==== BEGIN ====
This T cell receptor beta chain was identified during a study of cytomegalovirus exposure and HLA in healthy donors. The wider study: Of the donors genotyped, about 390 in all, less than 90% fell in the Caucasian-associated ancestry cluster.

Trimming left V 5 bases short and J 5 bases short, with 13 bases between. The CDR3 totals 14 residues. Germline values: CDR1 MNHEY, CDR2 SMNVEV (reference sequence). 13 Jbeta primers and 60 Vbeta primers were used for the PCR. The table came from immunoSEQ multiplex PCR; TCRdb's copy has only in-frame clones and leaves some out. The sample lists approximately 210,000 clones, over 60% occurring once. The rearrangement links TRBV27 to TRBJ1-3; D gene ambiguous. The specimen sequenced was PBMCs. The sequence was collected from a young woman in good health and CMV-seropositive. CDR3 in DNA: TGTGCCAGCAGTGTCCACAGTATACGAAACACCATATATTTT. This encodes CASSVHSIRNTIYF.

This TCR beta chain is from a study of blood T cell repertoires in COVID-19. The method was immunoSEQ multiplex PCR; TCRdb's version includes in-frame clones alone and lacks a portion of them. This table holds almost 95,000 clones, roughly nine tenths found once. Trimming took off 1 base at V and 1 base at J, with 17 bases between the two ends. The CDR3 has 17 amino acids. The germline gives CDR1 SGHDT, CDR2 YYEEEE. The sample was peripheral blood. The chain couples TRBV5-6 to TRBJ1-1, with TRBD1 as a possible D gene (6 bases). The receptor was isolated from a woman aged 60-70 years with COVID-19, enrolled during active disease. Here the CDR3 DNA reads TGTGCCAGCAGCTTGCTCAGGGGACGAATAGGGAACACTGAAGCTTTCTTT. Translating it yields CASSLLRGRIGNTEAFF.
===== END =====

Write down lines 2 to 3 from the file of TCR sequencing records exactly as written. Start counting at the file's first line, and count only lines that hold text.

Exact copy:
Trimming left V 5 bases short and J 5 bases short, with 13 bases between. The CDR3 totals 14 residues. Germline values: CDR1 MNHEY, CDR2 SMNVEV (reference sequence). 13 Jbeta primers and 60 Vbeta primers were used for the PCR. The table came from immunoSEQ multiplex PCR; TCRdb's copy has only in-frame clones and leaves some out. The sample lists approximately 210,000 clones, over 60% occurring once. The rearrangement links TRBV27 to TRBJ1-3; D gene ambiguous. The specimen sequenced was PBMCs. The sequence was collected from a young woman in good health and CMV-seropositive. CDR3 in DNA: TGTGCCAGCAGTGTCCACAGTATACGAAACACCATATATTTT. This encodes CASSVHSIRNTIYF.

This TCR beta chain is from a study of blood T cell repertoires in COVID-19. The method was immunoSEQ multiplex PCR; TCRdb's version includes in-frame clones alone and lacks a portion of them. This table holds almost 95,000 clones, roughly nine tenths found once. Trimming took off 1 base at V and 1 base at J, with 17 bases between the two ends. The CDR3 has 17 amino acids. The germline gives CDR1 SGHDT, CDR2 YYEEEE. The sample was peripheral blood. The chain couples TRBV5-6 to TRBJ1-1, with TRBD1 as a possible D gene (6 bases). The receptor was isolated from a woman aged 60-70 years with COVID-19, enrolled during active disease. Here the CDR3 DNA reads TGTGCCAGCAGCTTGCTCAGGGGACGAATAGGGAACACTGAAGCTTTCTTT. Translating it yields CASSLLRGRIGNTEAFF.